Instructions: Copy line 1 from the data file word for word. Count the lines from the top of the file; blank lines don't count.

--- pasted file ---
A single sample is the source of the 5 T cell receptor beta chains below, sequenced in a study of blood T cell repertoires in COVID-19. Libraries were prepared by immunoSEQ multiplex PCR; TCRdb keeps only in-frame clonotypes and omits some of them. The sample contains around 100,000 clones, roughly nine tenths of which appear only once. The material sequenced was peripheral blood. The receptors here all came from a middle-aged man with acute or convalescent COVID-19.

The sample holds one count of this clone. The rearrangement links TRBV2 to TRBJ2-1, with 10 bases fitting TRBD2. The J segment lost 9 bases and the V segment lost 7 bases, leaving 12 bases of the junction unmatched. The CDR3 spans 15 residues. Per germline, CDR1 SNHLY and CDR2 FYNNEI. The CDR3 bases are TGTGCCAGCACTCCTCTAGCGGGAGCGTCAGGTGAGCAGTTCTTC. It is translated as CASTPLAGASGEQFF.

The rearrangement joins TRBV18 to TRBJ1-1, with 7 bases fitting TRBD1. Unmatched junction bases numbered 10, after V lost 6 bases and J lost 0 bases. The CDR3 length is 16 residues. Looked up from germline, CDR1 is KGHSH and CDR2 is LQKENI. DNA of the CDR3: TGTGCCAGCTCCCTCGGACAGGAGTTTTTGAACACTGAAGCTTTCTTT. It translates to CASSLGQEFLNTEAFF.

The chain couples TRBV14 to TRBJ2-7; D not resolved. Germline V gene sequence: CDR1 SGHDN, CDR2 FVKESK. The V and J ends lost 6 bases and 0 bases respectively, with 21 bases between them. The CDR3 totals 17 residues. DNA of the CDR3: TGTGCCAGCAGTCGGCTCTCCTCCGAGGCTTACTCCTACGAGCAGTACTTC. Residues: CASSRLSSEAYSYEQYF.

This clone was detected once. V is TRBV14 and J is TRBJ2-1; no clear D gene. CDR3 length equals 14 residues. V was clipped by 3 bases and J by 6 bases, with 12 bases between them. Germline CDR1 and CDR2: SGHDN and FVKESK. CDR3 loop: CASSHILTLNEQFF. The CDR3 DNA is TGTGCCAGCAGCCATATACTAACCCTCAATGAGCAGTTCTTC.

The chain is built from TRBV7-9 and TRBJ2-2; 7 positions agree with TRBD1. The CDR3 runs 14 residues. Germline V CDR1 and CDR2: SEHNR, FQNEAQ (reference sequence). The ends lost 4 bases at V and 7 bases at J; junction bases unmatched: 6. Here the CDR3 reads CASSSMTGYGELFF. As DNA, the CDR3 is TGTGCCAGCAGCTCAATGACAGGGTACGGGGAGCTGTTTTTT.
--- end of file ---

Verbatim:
A single sample is the source of the 5 T cell receptor beta chains below, sequenced in a study of blood T cell repertoires in COVID-19. Libraries were prepared by immunoSEQ multiplex PCR; TCRdb keeps only in-frame clonotypes and omits some of them. The sample contains around 100,000 clones, roughly nine tenths of which appear only once. The material sequenced was peripheral blood. The receptors here all came from a middle-aged man with acute or convalescent COVID-19.